According to the lawsuit filed in Cook County Circuit Court, Illinois attorney general Lisa Madigan claimed that Safeguard Properties locked homeowners out of their housing units even though they weren’t supposed to, removed personal property from homes, and shut off all utilities despite clear evidence that homes were legally occupied.
Under Illinois law, homeowners in default on their mortgage payments have the right to remain in their home until the foreclosure process has been completed and an order of possession has been entered against the homeowner.
Additionally, those who reside in foreclosed buildings can continue to live in these housing units during, and, often, after the judicial foreclosure process has been completed.
“Safeguard or its subcontractors often deem property to be vacant despite clear signs that the property is not vacant, such as a barking dog inside the home, a car in the driveway, garbage cans placed outside for pickup, a neighbor’s statement that the property is occupied or even the actual presence of a legal occupant in the home when the subcontractors arrive at the property,” the lawsuit stated.
The Illinois attorney general’s office is aware of over 200 complaints from state residents against Safeguard concerning the removal of personal property.
As an extra protection for occupants of properties in foreclosure, Illinois requires that even before taking possession of an abandoned property, parties must obtain a court order allowing them to take possession of the asset.
“Despite these protections, Safeguard has ignored and severely curtailed the rights of occupants of at-risk properties, properties in foreclosure, and REO properties by illegally breaking into homes, removing occupants’ personal property, locking out occupants, turning off utilities for legally occupied property, refusing to allow re-entry into these properties, and making coercive and deceptive representations to legal occupants,” the lawsuit said.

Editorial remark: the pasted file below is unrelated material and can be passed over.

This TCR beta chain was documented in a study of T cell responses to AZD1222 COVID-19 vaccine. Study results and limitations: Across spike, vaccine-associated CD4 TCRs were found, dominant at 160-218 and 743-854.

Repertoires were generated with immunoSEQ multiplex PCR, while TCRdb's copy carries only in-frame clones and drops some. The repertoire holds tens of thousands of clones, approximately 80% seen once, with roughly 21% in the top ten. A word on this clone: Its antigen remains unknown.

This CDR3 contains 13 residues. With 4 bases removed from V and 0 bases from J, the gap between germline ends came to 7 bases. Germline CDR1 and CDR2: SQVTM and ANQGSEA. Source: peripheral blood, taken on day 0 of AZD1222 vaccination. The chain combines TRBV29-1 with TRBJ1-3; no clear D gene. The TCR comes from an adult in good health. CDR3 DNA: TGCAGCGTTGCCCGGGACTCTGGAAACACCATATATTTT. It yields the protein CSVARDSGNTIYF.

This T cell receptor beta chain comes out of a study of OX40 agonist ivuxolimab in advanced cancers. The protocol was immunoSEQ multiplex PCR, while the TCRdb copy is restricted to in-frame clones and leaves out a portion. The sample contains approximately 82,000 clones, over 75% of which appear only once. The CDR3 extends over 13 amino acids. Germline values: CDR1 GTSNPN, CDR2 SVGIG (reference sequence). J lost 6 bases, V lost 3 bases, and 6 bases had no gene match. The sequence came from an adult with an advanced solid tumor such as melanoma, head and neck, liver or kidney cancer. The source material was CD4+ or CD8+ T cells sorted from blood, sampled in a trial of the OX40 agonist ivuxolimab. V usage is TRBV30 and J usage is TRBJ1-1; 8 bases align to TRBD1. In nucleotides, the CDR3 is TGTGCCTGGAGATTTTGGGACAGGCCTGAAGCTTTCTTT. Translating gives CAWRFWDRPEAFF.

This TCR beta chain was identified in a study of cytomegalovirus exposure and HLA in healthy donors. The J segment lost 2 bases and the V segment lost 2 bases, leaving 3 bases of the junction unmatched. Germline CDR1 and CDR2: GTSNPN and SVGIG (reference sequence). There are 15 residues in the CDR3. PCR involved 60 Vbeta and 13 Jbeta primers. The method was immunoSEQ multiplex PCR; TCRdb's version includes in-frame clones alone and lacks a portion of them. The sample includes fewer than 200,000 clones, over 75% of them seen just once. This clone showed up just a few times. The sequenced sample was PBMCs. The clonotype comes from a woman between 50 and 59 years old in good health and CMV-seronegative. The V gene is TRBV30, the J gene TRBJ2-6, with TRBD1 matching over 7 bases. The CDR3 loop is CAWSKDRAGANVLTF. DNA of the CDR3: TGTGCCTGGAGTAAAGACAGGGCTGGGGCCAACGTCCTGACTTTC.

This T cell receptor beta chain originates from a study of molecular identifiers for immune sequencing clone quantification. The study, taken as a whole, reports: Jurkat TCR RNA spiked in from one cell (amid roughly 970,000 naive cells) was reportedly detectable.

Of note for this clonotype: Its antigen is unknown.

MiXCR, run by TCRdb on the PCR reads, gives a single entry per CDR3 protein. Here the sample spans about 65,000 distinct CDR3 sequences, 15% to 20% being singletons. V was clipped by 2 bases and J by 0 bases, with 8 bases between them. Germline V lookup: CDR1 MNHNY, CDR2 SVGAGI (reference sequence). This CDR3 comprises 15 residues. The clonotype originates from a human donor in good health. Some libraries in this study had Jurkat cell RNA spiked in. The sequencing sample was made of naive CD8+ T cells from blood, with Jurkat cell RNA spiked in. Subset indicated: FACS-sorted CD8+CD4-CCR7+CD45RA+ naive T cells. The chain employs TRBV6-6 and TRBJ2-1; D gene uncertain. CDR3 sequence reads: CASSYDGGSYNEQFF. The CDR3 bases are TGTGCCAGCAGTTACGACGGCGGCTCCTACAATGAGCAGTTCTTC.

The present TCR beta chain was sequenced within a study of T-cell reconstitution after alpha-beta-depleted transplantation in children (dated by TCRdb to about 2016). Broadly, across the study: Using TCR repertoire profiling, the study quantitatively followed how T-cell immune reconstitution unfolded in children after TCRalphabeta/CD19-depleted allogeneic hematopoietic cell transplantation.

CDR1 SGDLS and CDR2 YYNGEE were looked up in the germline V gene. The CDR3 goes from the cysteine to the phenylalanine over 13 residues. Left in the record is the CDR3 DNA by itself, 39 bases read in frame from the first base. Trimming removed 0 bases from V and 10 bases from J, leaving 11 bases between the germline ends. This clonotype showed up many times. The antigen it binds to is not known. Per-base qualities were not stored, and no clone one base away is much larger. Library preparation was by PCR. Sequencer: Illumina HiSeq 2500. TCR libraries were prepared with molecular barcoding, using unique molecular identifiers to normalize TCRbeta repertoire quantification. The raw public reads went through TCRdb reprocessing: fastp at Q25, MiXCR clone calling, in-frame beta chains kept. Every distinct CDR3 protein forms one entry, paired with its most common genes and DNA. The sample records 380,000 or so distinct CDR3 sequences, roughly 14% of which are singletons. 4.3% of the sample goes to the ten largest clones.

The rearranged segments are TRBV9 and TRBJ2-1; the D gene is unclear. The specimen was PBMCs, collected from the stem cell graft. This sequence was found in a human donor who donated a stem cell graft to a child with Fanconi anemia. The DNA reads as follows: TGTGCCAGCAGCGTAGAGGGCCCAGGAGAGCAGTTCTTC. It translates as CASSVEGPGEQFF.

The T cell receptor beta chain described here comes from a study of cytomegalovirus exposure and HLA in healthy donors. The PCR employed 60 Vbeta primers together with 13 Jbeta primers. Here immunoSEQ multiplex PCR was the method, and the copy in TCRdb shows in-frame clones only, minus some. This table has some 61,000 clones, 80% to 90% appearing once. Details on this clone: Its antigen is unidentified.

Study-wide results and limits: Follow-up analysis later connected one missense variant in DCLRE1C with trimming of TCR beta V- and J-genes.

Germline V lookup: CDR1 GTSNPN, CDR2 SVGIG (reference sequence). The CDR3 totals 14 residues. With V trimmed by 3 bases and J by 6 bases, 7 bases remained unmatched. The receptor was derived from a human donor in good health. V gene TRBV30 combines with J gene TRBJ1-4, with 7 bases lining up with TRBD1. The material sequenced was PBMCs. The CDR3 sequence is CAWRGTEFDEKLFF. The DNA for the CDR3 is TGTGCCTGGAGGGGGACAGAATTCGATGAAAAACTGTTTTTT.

Robert Klein, founder and chairman of Safeguard Properties, told National Mortgage News that the company sends two individuals who are not affiliated with one another to determine whether a property is occupied: an inspector and a contractor.
“The inspector goes out there and does an inspection. He doesn’t do any changing of the locks and has nothing to gain by saying the property is vacant,” Klein stated. “Once the inspector says the property is vacant, we’ll send out a contractor. They will verify the property is vacant and then we do whatever field service work that needs to be completed.”
Safeguard has contracts set up with several mortgage lenders and servicers to provide property inspections and preservation services for housing units whose owners are delinquent or have defaulted on their mortgages. Through these contracts, Safeguard agrees to determine the occupancy status of the property and provides field services such as boarding up doorways, changing the locks, winterizing the home, and removing debris from an unoccupied property.
Klein added that 23% of the inspections Safeguard performs are vacancies before they go to sale. He believes this lawsuit is targeting the Valley View, Ohio-based property preservation firm because they are the “800-pound gorilla” that performs 2 million inspections a month.
“This is an industrywide issue. Every field service company follows the same exact procedures and processes and has the same problems,” Klein continued. “We are going to fight this lawsuit.”
Allan Jaffa, chief executive officer of Safeguard Properties, said in an email statement that there is a public misunderstanding about a mortgage company’s right to protect a property believed to be vacant prior to the foreclosure sale. He said Safeguard plans to raise awareness about both the important role of the mortgage industry to protect and preserve properties and the challenge of doing so as the company plans on defending these allegations.
“Defaulted borrowers and plaintiff’s attorneys challenge the right of a servicer to enter a property preforeclosure, while cities across the country levy stiff penalties against mortgage companies for failure to do so,” Jaffa continued. “We require background checks of all contractors and crews, carefully monitor the performance of our inspectors, and take immediate corrective action if policies are violated. We take instances of error, damage and loss seriously and not only work to correct and resolve those issues with homeowners, but fully investigate the matter internally to identify and address the root cause.”